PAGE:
A survey of 13,586 IT professionals who work with application programming interfaces (APIs) published today by Postman, provider of an API development platform, finds best DevOps practices are now widely employed to both produce and consume APIs.
The primary method through which teams working on APIs collaborate is by sharing URLs (42%). However, publishing API artifacts to GitLab, GitHub, Bitbucket or other repositories came in a close second at 40%, followed by publishing API documentation to an API portal (39%) and instant messaging (28%).
When queried about change management practices specifically, Git repositories topped the list at 63%, followed by versioning APIs (59%), versioning server code (34.6%), versioning client code (27.8%) and semantic versioning (21%).
Respondents said when it comes to deploying APIs, the most widely used option was continuous integration/continuous delivery (CI/CD) pipelines (53%).
A total of 77% of respondents listed their functional area as engineering/development, followed by DevOps/API Ops at 34% and developer relations/evangelism (13%).
Among DevOps practitioners that participated in the survey, Jenkins is the most widely employed platform (41%), followed by AWS DevOps (30.7%) and Azure DevOps (26.1%).
Overall, the survey finds REST is still the dominant architectural style for APIs (93%), followed by webhooks (34%), SOAP (33%) and GraphQL (23%). JSON Schema is the dominant API specification (76%), followed by Swagger 2.0 (44%), OpenAPI 3.0 (28%) and GraphQL (23 %).
When asked to rate the percentage of their organization’s development effort spent working with APIs, 41% said more than half of the effort is spent on APIs.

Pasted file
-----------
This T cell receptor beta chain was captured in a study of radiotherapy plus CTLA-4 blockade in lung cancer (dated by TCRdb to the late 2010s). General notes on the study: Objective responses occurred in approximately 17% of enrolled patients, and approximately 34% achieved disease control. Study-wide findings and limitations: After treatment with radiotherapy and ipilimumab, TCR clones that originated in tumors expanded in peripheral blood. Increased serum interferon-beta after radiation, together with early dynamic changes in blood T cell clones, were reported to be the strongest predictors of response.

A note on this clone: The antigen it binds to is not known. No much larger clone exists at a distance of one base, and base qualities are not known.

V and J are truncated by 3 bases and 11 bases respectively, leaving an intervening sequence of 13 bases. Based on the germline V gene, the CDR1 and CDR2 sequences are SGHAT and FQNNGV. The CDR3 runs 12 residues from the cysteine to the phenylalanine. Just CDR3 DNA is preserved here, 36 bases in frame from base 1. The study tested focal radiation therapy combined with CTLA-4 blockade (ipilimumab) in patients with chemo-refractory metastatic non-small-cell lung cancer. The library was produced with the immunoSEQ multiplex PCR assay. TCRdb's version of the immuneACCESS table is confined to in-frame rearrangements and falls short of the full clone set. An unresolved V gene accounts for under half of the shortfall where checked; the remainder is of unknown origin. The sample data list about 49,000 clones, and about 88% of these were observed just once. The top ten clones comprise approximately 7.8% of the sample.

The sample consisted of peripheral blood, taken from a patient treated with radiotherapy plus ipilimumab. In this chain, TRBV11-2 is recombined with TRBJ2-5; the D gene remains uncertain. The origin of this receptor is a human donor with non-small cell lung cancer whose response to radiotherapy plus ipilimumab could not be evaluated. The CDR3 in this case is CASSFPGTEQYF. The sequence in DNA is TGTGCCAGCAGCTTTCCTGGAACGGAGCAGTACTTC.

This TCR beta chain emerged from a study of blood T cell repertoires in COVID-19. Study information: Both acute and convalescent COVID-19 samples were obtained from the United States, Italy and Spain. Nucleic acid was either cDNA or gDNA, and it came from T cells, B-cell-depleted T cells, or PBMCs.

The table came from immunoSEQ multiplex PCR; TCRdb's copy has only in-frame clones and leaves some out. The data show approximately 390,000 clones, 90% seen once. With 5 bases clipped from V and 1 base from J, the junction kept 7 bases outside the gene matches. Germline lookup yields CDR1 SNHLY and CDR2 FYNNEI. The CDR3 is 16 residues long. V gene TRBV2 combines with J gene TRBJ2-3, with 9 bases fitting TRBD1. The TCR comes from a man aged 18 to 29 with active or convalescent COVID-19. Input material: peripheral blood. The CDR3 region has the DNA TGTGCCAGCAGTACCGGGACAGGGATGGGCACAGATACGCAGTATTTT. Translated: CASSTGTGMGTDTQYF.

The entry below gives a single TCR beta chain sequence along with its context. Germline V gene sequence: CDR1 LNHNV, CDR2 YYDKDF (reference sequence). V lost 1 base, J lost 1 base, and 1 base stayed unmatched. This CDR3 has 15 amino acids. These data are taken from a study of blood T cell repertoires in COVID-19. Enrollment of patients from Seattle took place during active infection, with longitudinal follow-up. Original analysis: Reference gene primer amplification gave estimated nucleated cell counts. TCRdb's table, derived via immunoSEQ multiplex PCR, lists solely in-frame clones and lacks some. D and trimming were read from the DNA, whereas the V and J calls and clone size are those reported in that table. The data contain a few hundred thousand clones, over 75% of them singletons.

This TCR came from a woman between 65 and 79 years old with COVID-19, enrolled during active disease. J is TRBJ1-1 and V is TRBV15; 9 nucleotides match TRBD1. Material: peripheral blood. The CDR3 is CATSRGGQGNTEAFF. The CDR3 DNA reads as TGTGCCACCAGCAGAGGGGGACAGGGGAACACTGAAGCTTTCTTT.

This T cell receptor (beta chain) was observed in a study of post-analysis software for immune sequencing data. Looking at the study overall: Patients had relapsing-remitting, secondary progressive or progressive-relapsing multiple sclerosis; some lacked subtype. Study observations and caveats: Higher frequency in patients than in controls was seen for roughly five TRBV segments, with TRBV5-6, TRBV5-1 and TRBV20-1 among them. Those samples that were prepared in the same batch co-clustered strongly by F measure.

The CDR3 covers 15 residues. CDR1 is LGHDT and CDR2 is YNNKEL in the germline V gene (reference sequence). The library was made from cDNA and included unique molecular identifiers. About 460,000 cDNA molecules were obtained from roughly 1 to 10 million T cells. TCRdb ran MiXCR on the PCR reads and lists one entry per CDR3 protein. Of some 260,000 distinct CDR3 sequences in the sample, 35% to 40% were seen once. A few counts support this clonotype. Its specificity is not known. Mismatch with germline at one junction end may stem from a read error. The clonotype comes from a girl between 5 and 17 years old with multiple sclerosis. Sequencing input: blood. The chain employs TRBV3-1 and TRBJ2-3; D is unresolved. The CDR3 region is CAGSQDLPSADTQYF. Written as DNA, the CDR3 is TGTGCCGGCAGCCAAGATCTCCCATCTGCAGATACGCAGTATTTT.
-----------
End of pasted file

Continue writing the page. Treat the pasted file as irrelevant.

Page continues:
Kin Lane, chief evangelist for Postman, said the survey also makes it clear that more organizations have adopted an API-first philosophy to application development. Over 60% of respondents rated themselves as 5 or better out of 10 in terms of embracing an API-first philosophy.
Nearly half of respondents said investment of time and resources into APIs will increase over the next 12 months, while another third stated that investments into APIs will stay the same. Eighty-five percent said APIs are playing a significant role in their digital business transformation initiatives, while nearly a third (31%) also noted APIs played a role in their organization’s ability to respond to COVID-19 by, for example, enabling customer communications or remote work options.
APIs appear to have become a lot more stable in recent years, with more than half of respondents reporting APIs do not break, stop working or materially change specification often enough to matter.
When it comes to producing APIs, the No. 1 obstacle by a wide margin is lack of time, while the No. 1 obstacle cited for consuming API is lack of documentation.
The four most important factors individuals consider before integration with an API are reliability (72%), security (71%), performance (71%) and documentation (70%).
Looking to future technologies, respondents appear to be most interested in microservices (49%), Kubernetes (44%) and containers (42%). Given the cloud-native attributes of those technologies, it appears all but certain the number of APIs strewn across the extended enterprise is about to increase exponentially.